There has been plenty of progress in the world of diversity and inclusion but will it be such a hot topic in 2019? Here are my predictions, in no particular order, for trends to watch out for, or act on, if you want to get ahead on your D&I journey.
1. Improved Gender Pay Gap Reporting
There will be continued scrutiny on gender and ethnicity pay and representation and the gaps which still exist. I think we will also see smaller companies taking proactive steps to review and analyse their data and build inclusive companies, despite the government rejecting calls to widen the scope of the annual reporting of gender pay.
It’s therefore even more imperative that organisations create clear communication plans, not only for their employees but also their customers and shareholders to continue to build upon any momentum created. For example, what is the reason for the gap, what steps has the company taken to close the gap, what progress has been made as well as details of tangible action plans?
Without clear, consistent and concise communication you’re just inviting people to fill the blanks in for themselves.
2. More Inclusion Mentoring
Mentoring in the workplace will become more common, particularly with regards to supporting employees who are in a minority, whether it be from age, disability, gender or race. Through regular communication, mentors can help their mentees plan their career, develop their capabilities and overcome hurdles.
Mentoring is a great way to share experiences and connections which can cross cultures and other barriers and can help managers identify talent. This was recognised by the government when Business Minister, Andrew Griffiths wrote to chief executives and chairs in 2018.
3. Closing the Ethnicity Gap
2019 will see more initiatives aimed at BAME (Black, Asian and Minority Ethnic) groups to boost diversity in the same way that gender diversity hit the headlines in 2017. Companies will be under pressure to increase the diversity of their workforce, management and boards.
The government has recently closed its consultation on whether it should mandate ethnicity pay reporting and if so, the methodology which should be used. Like all good initiatives, knowledge is power and smart companies will have started to gather their data and will be seeking ways it can redress the balance. Others will stand on the sidelines waiting for the larger, global companies to lead the way. Be proactive and take the lead – you’ll reap the rewards for doing so.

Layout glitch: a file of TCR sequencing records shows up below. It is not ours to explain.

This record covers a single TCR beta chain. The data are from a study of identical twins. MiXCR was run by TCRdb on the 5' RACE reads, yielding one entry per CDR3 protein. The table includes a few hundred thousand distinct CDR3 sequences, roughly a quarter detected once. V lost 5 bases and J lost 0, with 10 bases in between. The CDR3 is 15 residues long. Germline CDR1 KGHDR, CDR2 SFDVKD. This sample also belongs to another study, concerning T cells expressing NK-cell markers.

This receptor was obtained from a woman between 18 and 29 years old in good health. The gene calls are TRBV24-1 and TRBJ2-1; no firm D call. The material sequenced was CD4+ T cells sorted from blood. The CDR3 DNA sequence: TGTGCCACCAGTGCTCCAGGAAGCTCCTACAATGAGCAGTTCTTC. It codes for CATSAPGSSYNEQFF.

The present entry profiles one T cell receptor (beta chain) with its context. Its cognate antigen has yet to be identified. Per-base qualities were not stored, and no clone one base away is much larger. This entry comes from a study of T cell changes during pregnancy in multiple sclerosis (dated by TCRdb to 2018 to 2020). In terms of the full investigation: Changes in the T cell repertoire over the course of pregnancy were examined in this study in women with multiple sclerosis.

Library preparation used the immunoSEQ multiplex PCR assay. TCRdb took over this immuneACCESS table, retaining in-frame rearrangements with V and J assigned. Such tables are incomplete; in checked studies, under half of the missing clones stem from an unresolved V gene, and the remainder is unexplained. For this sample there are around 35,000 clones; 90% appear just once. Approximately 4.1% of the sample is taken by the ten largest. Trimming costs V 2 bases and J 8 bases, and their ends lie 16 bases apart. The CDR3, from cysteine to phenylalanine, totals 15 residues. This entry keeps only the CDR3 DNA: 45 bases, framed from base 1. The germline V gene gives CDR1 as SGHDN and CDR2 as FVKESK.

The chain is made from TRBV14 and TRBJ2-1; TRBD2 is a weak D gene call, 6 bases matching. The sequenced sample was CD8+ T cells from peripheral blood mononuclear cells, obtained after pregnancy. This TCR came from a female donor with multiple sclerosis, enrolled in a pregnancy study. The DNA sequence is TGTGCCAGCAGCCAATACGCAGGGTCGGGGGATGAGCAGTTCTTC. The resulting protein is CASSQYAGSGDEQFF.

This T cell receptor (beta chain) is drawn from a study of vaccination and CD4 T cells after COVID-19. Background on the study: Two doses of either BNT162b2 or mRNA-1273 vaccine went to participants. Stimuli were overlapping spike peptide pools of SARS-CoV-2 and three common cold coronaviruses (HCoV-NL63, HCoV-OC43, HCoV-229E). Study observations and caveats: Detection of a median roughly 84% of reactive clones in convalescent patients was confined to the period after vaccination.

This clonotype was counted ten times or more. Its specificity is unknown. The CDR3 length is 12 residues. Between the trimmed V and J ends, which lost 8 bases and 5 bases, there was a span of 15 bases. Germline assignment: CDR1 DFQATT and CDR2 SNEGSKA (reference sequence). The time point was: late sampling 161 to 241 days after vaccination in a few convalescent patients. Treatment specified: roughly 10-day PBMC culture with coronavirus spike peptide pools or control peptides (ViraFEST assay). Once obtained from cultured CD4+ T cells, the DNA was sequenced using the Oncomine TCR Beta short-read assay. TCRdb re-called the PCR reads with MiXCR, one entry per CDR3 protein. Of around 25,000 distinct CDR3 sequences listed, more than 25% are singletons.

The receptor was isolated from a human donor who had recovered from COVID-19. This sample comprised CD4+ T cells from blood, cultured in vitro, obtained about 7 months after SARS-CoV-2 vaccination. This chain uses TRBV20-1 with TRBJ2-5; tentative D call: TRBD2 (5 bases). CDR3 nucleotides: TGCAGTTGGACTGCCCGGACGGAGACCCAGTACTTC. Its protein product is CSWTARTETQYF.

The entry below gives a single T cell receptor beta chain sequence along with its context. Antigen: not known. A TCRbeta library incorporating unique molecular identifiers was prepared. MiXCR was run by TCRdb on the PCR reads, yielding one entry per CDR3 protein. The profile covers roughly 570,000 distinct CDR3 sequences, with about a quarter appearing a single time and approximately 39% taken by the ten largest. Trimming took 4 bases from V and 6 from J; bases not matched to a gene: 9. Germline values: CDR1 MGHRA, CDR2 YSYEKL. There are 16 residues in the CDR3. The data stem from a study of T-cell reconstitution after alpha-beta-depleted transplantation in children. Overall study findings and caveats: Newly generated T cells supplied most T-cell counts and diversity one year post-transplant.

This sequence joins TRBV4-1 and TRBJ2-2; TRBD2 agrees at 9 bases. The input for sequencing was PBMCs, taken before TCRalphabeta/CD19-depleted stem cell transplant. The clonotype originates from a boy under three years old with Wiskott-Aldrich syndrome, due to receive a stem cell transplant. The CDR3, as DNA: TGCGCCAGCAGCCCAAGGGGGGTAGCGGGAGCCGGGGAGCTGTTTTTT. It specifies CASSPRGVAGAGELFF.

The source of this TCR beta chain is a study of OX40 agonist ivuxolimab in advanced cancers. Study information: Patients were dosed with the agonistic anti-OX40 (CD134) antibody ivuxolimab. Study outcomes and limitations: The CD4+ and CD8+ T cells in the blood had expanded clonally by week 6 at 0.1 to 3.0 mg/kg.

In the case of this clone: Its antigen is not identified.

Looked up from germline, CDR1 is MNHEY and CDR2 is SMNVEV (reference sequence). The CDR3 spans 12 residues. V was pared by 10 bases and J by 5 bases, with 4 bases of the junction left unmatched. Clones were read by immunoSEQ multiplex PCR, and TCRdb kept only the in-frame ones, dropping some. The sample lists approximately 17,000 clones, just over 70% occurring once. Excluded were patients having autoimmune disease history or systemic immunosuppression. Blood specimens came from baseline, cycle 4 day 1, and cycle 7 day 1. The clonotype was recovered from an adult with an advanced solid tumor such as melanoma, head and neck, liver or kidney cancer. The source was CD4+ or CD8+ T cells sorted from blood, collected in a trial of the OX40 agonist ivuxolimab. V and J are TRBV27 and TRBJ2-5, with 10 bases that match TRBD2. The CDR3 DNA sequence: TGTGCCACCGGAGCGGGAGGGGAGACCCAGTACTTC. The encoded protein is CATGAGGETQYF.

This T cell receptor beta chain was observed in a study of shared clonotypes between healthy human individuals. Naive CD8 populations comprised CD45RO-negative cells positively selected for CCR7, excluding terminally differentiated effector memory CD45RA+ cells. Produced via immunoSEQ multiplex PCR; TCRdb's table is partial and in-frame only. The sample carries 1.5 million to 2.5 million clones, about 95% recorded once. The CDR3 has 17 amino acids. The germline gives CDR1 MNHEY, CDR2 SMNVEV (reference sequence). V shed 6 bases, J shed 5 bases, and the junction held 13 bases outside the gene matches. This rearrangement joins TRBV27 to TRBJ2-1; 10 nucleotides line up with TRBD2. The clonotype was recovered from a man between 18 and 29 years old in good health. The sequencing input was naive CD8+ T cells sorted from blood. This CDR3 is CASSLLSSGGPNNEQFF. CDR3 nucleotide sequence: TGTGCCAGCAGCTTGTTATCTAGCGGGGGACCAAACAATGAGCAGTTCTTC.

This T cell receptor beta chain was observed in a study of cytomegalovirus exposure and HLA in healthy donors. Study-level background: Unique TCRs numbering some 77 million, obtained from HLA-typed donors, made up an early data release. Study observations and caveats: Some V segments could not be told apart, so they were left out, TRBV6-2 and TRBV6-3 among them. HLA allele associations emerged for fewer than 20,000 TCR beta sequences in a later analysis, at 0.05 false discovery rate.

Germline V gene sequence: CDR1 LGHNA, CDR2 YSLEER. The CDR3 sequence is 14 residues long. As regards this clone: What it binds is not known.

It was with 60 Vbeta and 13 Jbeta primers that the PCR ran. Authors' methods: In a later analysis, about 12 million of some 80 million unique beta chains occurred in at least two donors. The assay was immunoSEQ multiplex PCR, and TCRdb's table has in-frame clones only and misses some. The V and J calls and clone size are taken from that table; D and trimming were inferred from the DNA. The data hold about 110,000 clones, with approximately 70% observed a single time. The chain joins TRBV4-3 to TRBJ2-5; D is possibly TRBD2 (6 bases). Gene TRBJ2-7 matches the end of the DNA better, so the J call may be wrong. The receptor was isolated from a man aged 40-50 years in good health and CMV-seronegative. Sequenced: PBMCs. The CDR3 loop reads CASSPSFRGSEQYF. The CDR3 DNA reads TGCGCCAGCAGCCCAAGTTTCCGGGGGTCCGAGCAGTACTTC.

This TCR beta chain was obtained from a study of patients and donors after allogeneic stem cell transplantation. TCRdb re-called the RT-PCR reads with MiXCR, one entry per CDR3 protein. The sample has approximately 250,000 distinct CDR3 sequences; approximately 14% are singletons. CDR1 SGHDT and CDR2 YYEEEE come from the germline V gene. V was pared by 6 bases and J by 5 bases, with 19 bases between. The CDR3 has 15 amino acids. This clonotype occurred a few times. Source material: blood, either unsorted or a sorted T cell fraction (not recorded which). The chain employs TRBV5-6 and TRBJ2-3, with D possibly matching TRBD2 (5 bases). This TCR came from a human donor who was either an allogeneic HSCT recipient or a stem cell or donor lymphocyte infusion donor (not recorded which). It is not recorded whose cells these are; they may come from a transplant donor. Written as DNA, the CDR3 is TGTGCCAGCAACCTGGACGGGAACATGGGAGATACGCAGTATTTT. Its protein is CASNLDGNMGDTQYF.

4. Forward Looking Companies will Build Talent Pipelines
As competition tightens for skilled and experienced staff, it’s important that you’re exploring the widest possible pool when it comes to finding the best candidates. Companies need to ensure their recruitment strategy becomes a talent magnet for all, rather than a chosen few. Companies need to be much more in tune with the talent a candidate brings and where they are heading, rather than where they’ve come from.
Once you find the best talent it’s imperative that you set them up for success, that you support, develop an retain them. Many employees are happy to stay within an organisation if they think their talent is recognised and they can gain new skills and experiences.
5. The Growth of Male Allies
Creating an inclusive society is not about pitting one gender against another, it’s opportunities for all. We, therefore, have a far greater chance of closing any gap if we engage everyone. Men that are committed to fairness make ideal ambassadors or allies, they are more likely to be aware of gender bias and challenge it, whether that be at a strategic, or a day to day level. Companies that recognise that both men and women benefit from gender equality will find it easier to identify and recruit male allies and use them to their full advantage.
What’s clear is that Diversity and Inclusion isn’t a fad! It will, quite rightly, continue to be a top priority amongst businesses, particularly as more and more recognise the benefits that a truly inclusive workforce brings to everyone.